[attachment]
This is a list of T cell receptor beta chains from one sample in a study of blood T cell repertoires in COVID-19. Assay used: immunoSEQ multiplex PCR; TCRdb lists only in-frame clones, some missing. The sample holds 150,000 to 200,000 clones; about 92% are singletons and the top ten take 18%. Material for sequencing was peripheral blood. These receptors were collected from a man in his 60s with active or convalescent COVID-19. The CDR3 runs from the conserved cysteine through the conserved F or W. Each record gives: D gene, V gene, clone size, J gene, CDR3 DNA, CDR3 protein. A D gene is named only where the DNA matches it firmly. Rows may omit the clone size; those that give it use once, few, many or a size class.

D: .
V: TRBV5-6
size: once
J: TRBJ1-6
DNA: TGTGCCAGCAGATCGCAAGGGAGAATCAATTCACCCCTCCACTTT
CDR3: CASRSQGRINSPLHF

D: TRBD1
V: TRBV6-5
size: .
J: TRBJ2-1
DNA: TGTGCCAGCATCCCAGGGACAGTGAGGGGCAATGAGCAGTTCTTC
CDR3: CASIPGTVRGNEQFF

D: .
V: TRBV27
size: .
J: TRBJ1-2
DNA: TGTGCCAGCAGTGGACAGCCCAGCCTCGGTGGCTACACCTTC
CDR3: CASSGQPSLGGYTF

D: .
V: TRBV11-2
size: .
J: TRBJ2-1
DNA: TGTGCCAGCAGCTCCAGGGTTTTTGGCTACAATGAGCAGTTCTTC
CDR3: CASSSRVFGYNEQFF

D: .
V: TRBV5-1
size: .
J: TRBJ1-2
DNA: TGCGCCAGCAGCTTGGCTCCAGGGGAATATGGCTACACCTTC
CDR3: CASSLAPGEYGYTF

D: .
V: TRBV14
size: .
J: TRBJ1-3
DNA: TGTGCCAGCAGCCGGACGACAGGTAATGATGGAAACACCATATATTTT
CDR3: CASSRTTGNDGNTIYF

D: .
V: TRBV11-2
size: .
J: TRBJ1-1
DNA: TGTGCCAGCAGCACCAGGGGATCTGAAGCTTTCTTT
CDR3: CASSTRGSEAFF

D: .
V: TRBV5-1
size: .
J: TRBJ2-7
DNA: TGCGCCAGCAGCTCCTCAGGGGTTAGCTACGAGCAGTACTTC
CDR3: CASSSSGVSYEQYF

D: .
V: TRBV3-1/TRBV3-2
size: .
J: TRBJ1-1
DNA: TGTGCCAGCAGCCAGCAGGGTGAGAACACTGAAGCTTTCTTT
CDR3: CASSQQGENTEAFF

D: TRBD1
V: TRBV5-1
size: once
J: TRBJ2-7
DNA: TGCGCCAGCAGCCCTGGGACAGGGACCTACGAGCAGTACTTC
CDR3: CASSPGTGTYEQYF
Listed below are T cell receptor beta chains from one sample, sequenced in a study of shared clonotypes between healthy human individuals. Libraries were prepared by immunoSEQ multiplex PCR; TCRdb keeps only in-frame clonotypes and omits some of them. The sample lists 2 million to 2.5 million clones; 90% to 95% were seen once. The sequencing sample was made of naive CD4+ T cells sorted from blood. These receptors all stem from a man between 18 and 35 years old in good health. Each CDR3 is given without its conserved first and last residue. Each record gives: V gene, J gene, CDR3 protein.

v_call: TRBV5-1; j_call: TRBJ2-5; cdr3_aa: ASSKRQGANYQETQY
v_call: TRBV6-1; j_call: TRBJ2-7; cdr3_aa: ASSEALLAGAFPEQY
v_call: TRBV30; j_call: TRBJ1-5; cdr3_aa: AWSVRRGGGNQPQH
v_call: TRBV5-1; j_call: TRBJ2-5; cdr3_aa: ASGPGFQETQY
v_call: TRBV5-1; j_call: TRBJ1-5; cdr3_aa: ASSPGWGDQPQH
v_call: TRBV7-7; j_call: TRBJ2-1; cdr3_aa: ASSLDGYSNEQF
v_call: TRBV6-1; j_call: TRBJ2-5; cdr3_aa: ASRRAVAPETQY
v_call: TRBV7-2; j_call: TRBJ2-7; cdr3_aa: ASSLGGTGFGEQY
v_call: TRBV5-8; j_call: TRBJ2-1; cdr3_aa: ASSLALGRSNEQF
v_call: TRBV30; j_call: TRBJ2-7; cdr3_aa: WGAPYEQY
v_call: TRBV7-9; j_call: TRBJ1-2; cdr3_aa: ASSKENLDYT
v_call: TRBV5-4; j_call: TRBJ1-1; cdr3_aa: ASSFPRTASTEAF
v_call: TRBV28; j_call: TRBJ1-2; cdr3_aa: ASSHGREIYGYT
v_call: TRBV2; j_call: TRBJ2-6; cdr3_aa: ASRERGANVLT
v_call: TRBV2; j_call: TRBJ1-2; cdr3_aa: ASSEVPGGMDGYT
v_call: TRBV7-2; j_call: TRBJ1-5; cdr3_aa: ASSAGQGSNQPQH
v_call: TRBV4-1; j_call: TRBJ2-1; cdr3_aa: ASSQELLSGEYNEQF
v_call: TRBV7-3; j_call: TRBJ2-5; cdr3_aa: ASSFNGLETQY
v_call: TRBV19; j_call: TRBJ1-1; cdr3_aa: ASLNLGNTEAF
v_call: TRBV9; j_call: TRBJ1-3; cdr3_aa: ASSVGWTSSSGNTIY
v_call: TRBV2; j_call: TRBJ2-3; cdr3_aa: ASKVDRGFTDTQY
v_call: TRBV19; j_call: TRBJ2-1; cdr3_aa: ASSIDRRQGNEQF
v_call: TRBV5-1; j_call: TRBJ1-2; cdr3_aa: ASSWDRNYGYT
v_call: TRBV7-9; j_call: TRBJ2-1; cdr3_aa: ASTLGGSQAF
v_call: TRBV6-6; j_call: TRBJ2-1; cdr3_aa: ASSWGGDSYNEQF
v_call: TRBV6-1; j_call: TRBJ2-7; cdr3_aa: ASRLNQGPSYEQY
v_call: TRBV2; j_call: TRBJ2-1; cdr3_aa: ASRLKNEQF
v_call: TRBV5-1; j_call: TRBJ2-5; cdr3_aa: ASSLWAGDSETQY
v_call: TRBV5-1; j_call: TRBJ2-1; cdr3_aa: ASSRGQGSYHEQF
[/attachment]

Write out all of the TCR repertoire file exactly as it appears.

This is a list of T cell receptor beta chains from one sample in a study of blood T cell repertoires in COVID-19. Assay used: immunoSEQ multiplex PCR; TCRdb lists only in-frame clones, some missing. The sample holds 150,000 to 200,000 clones; about 92% are singletons and the top ten take 18%. Material for sequencing was peripheral blood. These receptors were collected from a man in his 60s with active or convalescent COVID-19. The CDR3 runs from the conserved cysteine through the conserved F or W. Each record gives: D gene, V gene, clone size, J gene, CDR3 DNA, CDR3 protein. A D gene is named only where the DNA matches it firmly. Rows may omit the clone size; those that give it use once, few, many or a size class.

D: .
V: TRBV5-6
size: once
J: TRBJ1-6
DNA: TGTGCCAGCAGATCGCAAGGGAGAATCAATTCACCCCTCCACTTT
CDR3: CASRSQGRINSPLHF

D: TRBD1
V: TRBV6-5
size: .
J: TRBJ2-1
DNA: TGTGCCAGCATCCCAGGGACAGTGAGGGGCAATGAGCAGTTCTTC
CDR3: CASIPGTVRGNEQFF

D: .
V: TRBV27
size: .
J: TRBJ1-2
DNA: TGTGCCAGCAGTGGACAGCCCAGCCTCGGTGGCTACACCTTC
CDR3: CASSGQPSLGGYTF

D: .
V: TRBV11-2
size: .
J: TRBJ2-1
DNA: TGTGCCAGCAGCTCCAGGGTTTTTGGCTACAATGAGCAGTTCTTC
CDR3: CASSSRVFGYNEQFF

D: .
V: TRBV5-1
size: .
J: TRBJ1-2
DNA: TGCGCCAGCAGCTTGGCTCCAGGGGAATATGGCTACACCTTC
CDR3: CASSLAPGEYGYTF

D: .
V: TRBV14
size: .
J: TRBJ1-3
DNA: TGTGCCAGCAGCCGGACGACAGGTAATGATGGAAACACCATATATTTT
CDR3: CASSRTTGNDGNTIYF

D: .
V: TRBV11-2
size: .
J: TRBJ1-1
DNA: TGTGCCAGCAGCACCAGGGGATCTGAAGCTTTCTTT
CDR3: CASSTRGSEAFF

D: .
V: TRBV5-1
size: .
J: TRBJ2-7
DNA: TGCGCCAGCAGCTCCTCAGGGGTTAGCTACGAGCAGTACTTC
CDR3: CASSSSGVSYEQYF

D: .
V: TRBV3-1/TRBV3-2
size: .
J: TRBJ1-1
DNA: TGTGCCAGCAGCCAGCAGGGTGAGAACACTGAAGCTTTCTTT
CDR3: CASSQQGENTEAFF

D: TRBD1
V: TRBV5-1
size: once
J: TRBJ2-7
DNA: TGCGCCAGCAGCCCTGGGACAGGGACCTACGAGCAGTACTTC
CDR3: CASSPGTGTYEQYF
Listed below are T cell receptor beta chains from one sample, sequenced in a study of shared clonotypes between healthy human individuals. Libraries were prepared by immunoSEQ multiplex PCR; TCRdb keeps only in-frame clonotypes and omits some of them. The sample lists 2 million to 2.5 million clones; 90% to 95% were seen once. The sequencing sample was made of naive CD4+ T cells sorted from blood. These receptors all stem from a man between 18 and 35 years old in good health. Each CDR3 is given without its conserved first and last residue. Each record gives: V gene, J gene, CDR3 protein.

v_call: TRBV5-1; j_call: TRBJ2-5; cdr3_aa: ASSKRQGANYQETQY
v_call: TRBV6-1; j_call: TRBJ2-7; cdr3_aa: ASSEALLAGAFPEQY
v_call: TRBV30; j_call: TRBJ1-5; cdr3_aa: AWSVRRGGGNQPQH
v_call: TRBV5-1; j_call: TRBJ2-5; cdr3_aa: ASGPGFQETQY
v_call: TRBV5-1; j_call: TRBJ1-5; cdr3_aa: ASSPGWGDQPQH
v_call: TRBV7-7; j_call: TRBJ2-1; cdr3_aa: ASSLDGYSNEQF
v_call: TRBV6-1; j_call: TRBJ2-5; cdr3_aa: ASRRAVAPETQY
v_call: TRBV7-2; j_call: TRBJ2-7; cdr3_aa: ASSLGGTGFGEQY
v_call: TRBV5-8; j_call: TRBJ2-1; cdr3_aa: ASSLALGRSNEQF
v_call: TRBV30; j_call: TRBJ2-7; cdr3_aa: WGAPYEQY
v_call: TRBV7-9; j_call: TRBJ1-2; cdr3_aa: ASSKENLDYT
v_call: TRBV5-4; j_call: TRBJ1-1; cdr3_aa: ASSFPRTASTEAF
v_call: TRBV28; j_call: TRBJ1-2; cdr3_aa: ASSHGREIYGYT
v_call: TRBV2; j_call: TRBJ2-6; cdr3_aa: ASRERGANVLT
v_call: TRBV2; j_call: TRBJ1-2; cdr3_aa: ASSEVPGGMDGYT
v_call: TRBV7-2; j_call: TRBJ1-5; cdr3_aa: ASSAGQGSNQPQH
v_call: TRBV4-1; j_call: TRBJ2-1; cdr3_aa: ASSQELLSGEYNEQF
v_call: TRBV7-3; j_call: TRBJ2-5; cdr3_aa: ASSFNGLETQY
v_call: TRBV19; j_call: TRBJ1-1; cdr3_aa: ASLNLGNTEAF
v_call: TRBV9; j_call: TRBJ1-3; cdr3_aa: ASSVGWTSSSGNTIY
v_call: TRBV2; j_call: TRBJ2-3; cdr3_aa: ASKVDRGFTDTQY
v_call: TRBV19; j_call: TRBJ2-1; cdr3_aa: ASSIDRRQGNEQF
v_call: TRBV5-1; j_call: TRBJ1-2; cdr3_aa: ASSWDRNYGYT
v_call: TRBV7-9; j_call: TRBJ2-1; cdr3_aa: ASTLGGSQAF
v_call: TRBV6-6; j_call: TRBJ2-1; cdr3_aa: ASSWGGDSYNEQF
v_call: TRBV6-1; j_call: TRBJ2-7; cdr3_aa: ASRLNQGPSYEQY
v_call: TRBV2; j_call: TRBJ2-1; cdr3_aa: ASRLKNEQF
v_call: TRBV5-1; j_call: TRBJ2-5; cdr3_aa: ASSLWAGDSETQY
v_call: TRBV5-1; j_call: TRBJ2-1; cdr3_aa: ASSRGQGSYHEQF